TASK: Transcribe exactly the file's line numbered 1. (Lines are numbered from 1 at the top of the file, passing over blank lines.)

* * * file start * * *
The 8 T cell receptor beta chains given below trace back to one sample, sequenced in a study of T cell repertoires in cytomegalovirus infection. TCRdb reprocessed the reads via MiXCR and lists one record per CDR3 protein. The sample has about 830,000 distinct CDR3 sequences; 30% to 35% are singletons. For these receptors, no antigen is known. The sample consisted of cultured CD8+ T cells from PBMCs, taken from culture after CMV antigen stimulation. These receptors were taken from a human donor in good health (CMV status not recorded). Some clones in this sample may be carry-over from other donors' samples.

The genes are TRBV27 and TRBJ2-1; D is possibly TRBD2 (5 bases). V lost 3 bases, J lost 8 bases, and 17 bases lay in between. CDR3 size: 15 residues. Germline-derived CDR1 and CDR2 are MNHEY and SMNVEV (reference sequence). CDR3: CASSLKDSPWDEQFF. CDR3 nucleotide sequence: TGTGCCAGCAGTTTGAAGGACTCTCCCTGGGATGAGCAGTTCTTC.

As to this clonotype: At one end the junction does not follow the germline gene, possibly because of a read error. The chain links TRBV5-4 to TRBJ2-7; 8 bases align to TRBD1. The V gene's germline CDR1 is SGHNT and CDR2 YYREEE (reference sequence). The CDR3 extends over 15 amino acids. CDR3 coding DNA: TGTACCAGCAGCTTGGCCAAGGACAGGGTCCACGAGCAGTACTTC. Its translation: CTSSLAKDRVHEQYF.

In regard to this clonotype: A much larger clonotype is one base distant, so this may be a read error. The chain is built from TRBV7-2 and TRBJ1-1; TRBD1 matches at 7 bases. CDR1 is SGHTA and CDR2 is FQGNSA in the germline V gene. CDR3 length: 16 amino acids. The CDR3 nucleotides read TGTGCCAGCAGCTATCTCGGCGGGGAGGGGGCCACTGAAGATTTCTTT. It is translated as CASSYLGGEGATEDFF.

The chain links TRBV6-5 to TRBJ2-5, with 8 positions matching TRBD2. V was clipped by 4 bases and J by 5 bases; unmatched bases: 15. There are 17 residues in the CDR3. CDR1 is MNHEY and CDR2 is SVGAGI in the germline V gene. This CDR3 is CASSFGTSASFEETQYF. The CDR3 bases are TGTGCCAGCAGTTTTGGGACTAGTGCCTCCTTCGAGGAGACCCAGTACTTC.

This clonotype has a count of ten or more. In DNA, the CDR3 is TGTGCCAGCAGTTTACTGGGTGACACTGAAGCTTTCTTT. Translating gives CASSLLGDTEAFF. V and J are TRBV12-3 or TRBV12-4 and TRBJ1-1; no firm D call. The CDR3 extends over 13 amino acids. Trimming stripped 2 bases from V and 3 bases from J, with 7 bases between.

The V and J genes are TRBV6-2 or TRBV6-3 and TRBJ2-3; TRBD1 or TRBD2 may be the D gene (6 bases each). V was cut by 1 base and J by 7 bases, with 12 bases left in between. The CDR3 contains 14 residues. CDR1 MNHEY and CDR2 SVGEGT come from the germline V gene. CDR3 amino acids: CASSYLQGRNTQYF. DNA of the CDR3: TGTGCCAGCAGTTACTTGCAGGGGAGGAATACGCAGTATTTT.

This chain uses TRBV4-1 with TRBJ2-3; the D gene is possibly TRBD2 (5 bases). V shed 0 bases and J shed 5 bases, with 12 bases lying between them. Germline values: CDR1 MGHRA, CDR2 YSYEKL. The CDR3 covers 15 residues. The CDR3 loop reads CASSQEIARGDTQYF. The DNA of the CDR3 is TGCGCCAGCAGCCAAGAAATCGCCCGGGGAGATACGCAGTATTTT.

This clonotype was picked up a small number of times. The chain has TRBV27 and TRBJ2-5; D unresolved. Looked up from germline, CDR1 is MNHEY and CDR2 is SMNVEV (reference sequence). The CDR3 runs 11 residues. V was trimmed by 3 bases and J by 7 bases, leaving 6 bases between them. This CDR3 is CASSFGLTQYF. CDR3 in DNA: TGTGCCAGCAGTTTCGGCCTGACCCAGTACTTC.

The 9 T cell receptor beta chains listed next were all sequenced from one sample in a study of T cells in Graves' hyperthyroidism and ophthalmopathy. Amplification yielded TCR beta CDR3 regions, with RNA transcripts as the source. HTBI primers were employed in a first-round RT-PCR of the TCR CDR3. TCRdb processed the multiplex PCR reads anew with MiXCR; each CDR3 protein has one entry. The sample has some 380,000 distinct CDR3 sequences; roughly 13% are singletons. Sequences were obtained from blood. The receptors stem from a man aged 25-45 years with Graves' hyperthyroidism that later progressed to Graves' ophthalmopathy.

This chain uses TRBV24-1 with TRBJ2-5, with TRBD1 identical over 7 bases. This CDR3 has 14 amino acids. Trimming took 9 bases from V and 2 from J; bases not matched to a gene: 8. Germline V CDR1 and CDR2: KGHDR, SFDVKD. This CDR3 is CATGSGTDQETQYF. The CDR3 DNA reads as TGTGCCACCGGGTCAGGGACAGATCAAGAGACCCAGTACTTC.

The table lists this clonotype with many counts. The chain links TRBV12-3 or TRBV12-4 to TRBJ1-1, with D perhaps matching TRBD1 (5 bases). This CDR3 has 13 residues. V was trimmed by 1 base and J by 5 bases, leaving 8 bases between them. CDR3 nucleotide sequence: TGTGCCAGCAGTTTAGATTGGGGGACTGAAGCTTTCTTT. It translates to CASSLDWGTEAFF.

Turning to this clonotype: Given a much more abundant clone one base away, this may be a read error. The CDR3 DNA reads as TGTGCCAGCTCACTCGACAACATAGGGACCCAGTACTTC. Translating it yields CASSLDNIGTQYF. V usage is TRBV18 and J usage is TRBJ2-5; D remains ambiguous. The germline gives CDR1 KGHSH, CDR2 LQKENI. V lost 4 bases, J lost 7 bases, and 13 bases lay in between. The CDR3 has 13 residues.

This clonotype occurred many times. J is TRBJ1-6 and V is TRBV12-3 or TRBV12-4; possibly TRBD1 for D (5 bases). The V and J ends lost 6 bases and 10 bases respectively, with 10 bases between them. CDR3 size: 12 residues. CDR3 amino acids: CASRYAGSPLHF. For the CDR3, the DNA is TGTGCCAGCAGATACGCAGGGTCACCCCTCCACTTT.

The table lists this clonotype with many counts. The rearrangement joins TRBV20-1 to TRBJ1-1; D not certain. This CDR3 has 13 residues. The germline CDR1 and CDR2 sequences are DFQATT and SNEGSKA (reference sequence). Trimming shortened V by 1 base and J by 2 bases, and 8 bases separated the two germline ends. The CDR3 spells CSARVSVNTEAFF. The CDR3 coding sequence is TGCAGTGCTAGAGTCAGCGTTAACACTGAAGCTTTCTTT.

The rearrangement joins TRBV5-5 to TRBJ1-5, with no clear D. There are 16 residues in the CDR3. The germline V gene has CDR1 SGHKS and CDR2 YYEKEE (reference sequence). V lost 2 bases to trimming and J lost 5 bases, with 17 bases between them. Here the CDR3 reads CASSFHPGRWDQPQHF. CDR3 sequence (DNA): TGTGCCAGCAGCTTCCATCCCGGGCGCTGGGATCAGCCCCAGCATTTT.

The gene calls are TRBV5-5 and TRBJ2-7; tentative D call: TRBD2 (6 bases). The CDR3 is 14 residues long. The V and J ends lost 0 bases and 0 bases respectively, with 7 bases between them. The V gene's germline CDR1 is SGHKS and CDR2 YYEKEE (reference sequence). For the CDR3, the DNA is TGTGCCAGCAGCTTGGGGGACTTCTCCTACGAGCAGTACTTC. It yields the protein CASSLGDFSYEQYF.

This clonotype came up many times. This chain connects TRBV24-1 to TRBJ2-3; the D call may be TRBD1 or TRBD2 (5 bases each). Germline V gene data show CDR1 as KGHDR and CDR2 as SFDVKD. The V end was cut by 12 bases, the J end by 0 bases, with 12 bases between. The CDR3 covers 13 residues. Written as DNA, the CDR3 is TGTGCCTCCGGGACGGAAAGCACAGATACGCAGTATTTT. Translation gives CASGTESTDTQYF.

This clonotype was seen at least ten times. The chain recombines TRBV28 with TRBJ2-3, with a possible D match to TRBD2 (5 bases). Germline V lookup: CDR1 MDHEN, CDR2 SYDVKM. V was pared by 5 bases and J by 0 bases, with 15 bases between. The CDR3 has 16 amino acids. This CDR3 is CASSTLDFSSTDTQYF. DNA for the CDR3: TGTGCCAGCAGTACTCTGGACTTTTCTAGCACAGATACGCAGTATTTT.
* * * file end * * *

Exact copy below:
The 8 T cell receptor beta chains given below trace back to one sample, sequenced in a study of T cell repertoires in cytomegalovirus infection. TCRdb reprocessed the reads via MiXCR and lists one record per CDR3 protein. The sample has about 830,000 distinct CDR3 sequences; 30% to 35% are singletons. For these receptors, no antigen is known. The sample consisted of cultured CD8+ T cells from PBMCs, taken from culture after CMV antigen stimulation. These receptors were taken from a human donor in good health (CMV status not recorded). Some clones in this sample may be carry-over from other donors' samples.